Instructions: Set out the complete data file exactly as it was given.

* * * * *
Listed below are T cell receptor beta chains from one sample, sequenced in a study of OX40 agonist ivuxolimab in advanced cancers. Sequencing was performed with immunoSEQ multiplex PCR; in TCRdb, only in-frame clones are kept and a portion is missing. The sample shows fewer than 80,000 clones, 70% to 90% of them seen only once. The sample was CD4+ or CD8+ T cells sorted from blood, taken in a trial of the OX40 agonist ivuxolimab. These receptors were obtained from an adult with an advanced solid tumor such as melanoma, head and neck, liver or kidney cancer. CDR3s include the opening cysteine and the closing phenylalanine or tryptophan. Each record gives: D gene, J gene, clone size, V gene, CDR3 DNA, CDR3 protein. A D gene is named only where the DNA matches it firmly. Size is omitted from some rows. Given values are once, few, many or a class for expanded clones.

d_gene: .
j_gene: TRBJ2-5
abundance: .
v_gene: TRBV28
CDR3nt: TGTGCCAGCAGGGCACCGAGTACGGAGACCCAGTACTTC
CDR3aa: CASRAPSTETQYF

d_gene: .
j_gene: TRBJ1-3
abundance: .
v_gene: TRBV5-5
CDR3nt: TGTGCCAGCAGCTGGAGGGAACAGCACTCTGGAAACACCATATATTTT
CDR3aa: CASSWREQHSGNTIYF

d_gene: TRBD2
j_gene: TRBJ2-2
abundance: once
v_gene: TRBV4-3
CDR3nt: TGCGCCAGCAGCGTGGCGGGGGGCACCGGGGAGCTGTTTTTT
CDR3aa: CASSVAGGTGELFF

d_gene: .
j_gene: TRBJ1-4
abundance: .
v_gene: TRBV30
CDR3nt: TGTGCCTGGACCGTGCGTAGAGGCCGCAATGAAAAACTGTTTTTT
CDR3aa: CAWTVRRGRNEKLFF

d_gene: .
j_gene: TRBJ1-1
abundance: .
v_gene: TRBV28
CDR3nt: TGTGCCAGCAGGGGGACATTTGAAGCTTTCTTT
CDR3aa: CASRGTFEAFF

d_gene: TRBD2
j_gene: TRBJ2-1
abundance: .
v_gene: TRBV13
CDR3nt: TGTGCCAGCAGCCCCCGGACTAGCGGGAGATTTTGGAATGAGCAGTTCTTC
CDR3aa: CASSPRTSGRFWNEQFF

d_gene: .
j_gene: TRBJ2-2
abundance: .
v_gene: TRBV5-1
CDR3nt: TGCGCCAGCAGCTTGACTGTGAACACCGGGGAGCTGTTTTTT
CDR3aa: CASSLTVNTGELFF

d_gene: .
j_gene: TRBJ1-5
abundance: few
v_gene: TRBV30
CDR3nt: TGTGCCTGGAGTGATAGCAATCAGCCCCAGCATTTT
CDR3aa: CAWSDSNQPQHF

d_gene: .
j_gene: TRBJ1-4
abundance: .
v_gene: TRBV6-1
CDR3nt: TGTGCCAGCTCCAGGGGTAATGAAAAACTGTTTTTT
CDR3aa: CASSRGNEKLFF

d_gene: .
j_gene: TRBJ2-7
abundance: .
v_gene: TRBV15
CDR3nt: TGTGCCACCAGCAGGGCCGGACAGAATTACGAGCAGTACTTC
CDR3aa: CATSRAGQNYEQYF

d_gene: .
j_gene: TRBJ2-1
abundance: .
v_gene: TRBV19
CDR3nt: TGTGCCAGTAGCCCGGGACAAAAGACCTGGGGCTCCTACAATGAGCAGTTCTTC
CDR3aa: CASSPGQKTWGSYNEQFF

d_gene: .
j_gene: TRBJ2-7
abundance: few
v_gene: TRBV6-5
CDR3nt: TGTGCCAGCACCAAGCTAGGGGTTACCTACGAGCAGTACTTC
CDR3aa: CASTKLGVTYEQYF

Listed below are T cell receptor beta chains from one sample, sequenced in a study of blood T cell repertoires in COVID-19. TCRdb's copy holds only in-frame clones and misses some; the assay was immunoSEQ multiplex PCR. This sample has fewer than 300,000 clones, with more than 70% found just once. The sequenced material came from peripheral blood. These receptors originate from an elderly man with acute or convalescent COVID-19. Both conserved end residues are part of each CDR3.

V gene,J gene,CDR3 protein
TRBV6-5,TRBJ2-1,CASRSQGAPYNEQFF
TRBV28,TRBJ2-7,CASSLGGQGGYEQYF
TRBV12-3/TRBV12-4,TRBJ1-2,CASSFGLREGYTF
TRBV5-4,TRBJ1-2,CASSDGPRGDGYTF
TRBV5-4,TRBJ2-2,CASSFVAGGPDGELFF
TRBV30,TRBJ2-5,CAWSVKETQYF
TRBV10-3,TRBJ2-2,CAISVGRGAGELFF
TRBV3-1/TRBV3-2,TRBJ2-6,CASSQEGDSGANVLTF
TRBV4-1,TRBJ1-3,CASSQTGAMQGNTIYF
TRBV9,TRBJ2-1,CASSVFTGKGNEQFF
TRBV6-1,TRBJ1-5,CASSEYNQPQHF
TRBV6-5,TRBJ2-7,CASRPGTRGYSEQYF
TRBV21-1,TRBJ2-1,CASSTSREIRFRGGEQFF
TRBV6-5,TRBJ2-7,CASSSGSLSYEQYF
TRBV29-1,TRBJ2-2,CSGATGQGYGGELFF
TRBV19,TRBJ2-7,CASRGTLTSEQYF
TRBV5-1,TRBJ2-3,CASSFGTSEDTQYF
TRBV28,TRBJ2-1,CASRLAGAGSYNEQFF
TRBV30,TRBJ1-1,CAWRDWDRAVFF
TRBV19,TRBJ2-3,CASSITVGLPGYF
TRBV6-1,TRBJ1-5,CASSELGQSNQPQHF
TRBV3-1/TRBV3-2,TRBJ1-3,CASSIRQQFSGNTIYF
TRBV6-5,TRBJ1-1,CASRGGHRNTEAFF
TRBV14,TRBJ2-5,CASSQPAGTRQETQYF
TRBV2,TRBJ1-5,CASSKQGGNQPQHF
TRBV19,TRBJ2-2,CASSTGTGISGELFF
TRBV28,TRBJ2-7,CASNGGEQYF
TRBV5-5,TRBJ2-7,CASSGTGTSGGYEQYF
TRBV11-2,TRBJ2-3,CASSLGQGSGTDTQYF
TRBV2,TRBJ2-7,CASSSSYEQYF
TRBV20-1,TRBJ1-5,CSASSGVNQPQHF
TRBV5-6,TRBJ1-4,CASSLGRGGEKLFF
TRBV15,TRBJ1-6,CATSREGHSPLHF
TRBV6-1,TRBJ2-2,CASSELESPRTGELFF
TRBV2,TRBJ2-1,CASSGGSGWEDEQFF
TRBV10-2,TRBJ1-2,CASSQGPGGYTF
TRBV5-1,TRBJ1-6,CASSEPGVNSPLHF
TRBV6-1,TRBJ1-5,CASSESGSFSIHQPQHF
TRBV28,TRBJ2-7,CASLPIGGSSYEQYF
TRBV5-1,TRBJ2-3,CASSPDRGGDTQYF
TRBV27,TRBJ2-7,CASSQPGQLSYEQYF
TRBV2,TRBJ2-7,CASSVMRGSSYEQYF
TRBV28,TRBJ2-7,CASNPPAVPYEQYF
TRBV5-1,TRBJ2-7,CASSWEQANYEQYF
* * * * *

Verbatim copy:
Listed below are T cell receptor beta chains from one sample, sequenced in a study of OX40 agonist ivuxolimab in advanced cancers. Sequencing was performed with immunoSEQ multiplex PCR; in TCRdb, only in-frame clones are kept and a portion is missing. The sample shows fewer than 80,000 clones, 70% to 90% of them seen only once. The sample was CD4+ or CD8+ T cells sorted from blood, taken in a trial of the OX40 agonist ivuxolimab. These receptors were obtained from an adult with an advanced solid tumor such as melanoma, head and neck, liver or kidney cancer. CDR3s include the opening cysteine and the closing phenylalanine or tryptophan. Each record gives: D gene, J gene, clone size, V gene, CDR3 DNA, CDR3 protein. A D gene is named only where the DNA matches it firmly. Size is omitted from some rows. Given values are once, few, many or a class for expanded clones.

d_gene: .
j_gene: TRBJ2-5
abundance: .
v_gene: TRBV28
CDR3nt: TGTGCCAGCAGGGCACCGAGTACGGAGACCCAGTACTTC
CDR3aa: CASRAPSTETQYF

d_gene: .
j_gene: TRBJ1-3
abundance: .
v_gene: TRBV5-5
CDR3nt: TGTGCCAGCAGCTGGAGGGAACAGCACTCTGGAAACACCATATATTTT
CDR3aa: CASSWREQHSGNTIYF

d_gene: TRBD2
j_gene: TRBJ2-2
abundance: once
v_gene: TRBV4-3
CDR3nt: TGCGCCAGCAGCGTGGCGGGGGGCACCGGGGAGCTGTTTTTT
CDR3aa: CASSVAGGTGELFF

d_gene: .
j_gene: TRBJ1-4
abundance: .
v_gene: TRBV30
CDR3nt: TGTGCCTGGACCGTGCGTAGAGGCCGCAATGAAAAACTGTTTTTT
CDR3aa: CAWTVRRGRNEKLFF

d_gene: .
j_gene: TRBJ1-1
abundance: .
v_gene: TRBV28
CDR3nt: TGTGCCAGCAGGGGGACATTTGAAGCTTTCTTT
CDR3aa: CASRGTFEAFF

d_gene: TRBD2
j_gene: TRBJ2-1
abundance: .
v_gene: TRBV13
CDR3nt: TGTGCCAGCAGCCCCCGGACTAGCGGGAGATTTTGGAATGAGCAGTTCTTC
CDR3aa: CASSPRTSGRFWNEQFF

d_gene: .
j_gene: TRBJ2-2
abundance: .
v_gene: TRBV5-1
CDR3nt: TGCGCCAGCAGCTTGACTGTGAACACCGGGGAGCTGTTTTTT
CDR3aa: CASSLTVNTGELFF

d_gene: .
j_gene: TRBJ1-5
abundance: few
v_gene: TRBV30
CDR3nt: TGTGCCTGGAGTGATAGCAATCAGCCCCAGCATTTT
CDR3aa: CAWSDSNQPQHF

d_gene: .
j_gene: TRBJ1-4
abundance: .
v_gene: TRBV6-1
CDR3nt: TGTGCCAGCTCCAGGGGTAATGAAAAACTGTTTTTT
CDR3aa: CASSRGNEKLFF

d_gene: .
j_gene: TRBJ2-7
abundance: .
v_gene: TRBV15
CDR3nt: TGTGCCACCAGCAGGGCCGGACAGAATTACGAGCAGTACTTC
CDR3aa: CATSRAGQNYEQYF

d_gene: .
j_gene: TRBJ2-1
abundance: .
v_gene: TRBV19
CDR3nt: TGTGCCAGTAGCCCGGGACAAAAGACCTGGGGCTCCTACAATGAGCAGTTCTTC
CDR3aa: CASSPGQKTWGSYNEQFF

d_gene: .
j_gene: TRBJ2-7
abundance: few
v_gene: TRBV6-5
CDR3nt: TGTGCCAGCACCAAGCTAGGGGTTACCTACGAGCAGTACTTC
CDR3aa: CASTKLGVTYEQYF

Listed below are T cell receptor beta chains from one sample, sequenced in a study of blood T cell repertoires in COVID-19. TCRdb's copy holds only in-frame clones and misses some; the assay was immunoSEQ multiplex PCR. This sample has fewer than 300,000 clones, with more than 70% found just once. The sequenced material came from peripheral blood. These receptors originate from an elderly man with acute or convalescent COVID-19. Both conserved end residues are part of each CDR3.

V gene,J gene,CDR3 protein
TRBV6-5,TRBJ2-1,CASRSQGAPYNEQFF
TRBV28,TRBJ2-7,CASSLGGQGGYEQYF
TRBV12-3/TRBV12-4,TRBJ1-2,CASSFGLREGYTF
TRBV5-4,TRBJ1-2,CASSDGPRGDGYTF
TRBV5-4,TRBJ2-2,CASSFVAGGPDGELFF
TRBV30,TRBJ2-5,CAWSVKETQYF
TRBV10-3,TRBJ2-2,CAISVGRGAGELFF
TRBV3-1/TRBV3-2,TRBJ2-6,CASSQEGDSGANVLTF
TRBV4-1,TRBJ1-3,CASSQTGAMQGNTIYF
TRBV9,TRBJ2-1,CASSVFTGKGNEQFF
TRBV6-1,TRBJ1-5,CASSEYNQPQHF
TRBV6-5,TRBJ2-7,CASRPGTRGYSEQYF
TRBV21-1,TRBJ2-1,CASSTSREIRFRGGEQFF
TRBV6-5,TRBJ2-7,CASSSGSLSYEQYF
TRBV29-1,TRBJ2-2,CSGATGQGYGGELFF
TRBV19,TRBJ2-7,CASRGTLTSEQYF
TRBV5-1,TRBJ2-3,CASSFGTSEDTQYF
TRBV28,TRBJ2-1,CASRLAGAGSYNEQFF
TRBV30,TRBJ1-1,CAWRDWDRAVFF
TRBV19,TRBJ2-3,CASSITVGLPGYF
TRBV6-1,TRBJ1-5,CASSELGQSNQPQHF
TRBV3-1/TRBV3-2,TRBJ1-3,CASSIRQQFSGNTIYF
TRBV6-5,TRBJ1-1,CASRGGHRNTEAFF
TRBV14,TRBJ2-5,CASSQPAGTRQETQYF
TRBV2,TRBJ1-5,CASSKQGGNQPQHF
TRBV19,TRBJ2-2,CASSTGTGISGELFF
TRBV28,TRBJ2-7,CASNGGEQYF
TRBV5-5,TRBJ2-7,CASSGTGTSGGYEQYF
TRBV11-2,TRBJ2-3,CASSLGQGSGTDTQYF
TRBV2,TRBJ2-7,CASSSSYEQYF
TRBV20-1,TRBJ1-5,CSASSGVNQPQHF
TRBV5-6,TRBJ1-4,CASSLGRGGEKLFF
TRBV15,TRBJ1-6,CATSREGHSPLHF
TRBV6-1,TRBJ2-2,CASSELESPRTGELFF
TRBV2,TRBJ2-1,CASSGGSGWEDEQFF
TRBV10-2,TRBJ1-2,CASSQGPGGYTF
TRBV5-1,TRBJ1-6,CASSEPGVNSPLHF
TRBV6-1,TRBJ1-5,CASSESGSFSIHQPQHF
TRBV28,TRBJ2-7,CASLPIGGSSYEQYF
TRBV5-1,TRBJ2-3,CASSPDRGGDTQYF
TRBV27,TRBJ2-7,CASSQPGQLSYEQYF
TRBV2,TRBJ2-7,CASSVMRGSSYEQYF
TRBV28,TRBJ2-7,CASNPPAVPYEQYF
TRBV5-1,TRBJ2-7,CASSWEQANYEQYF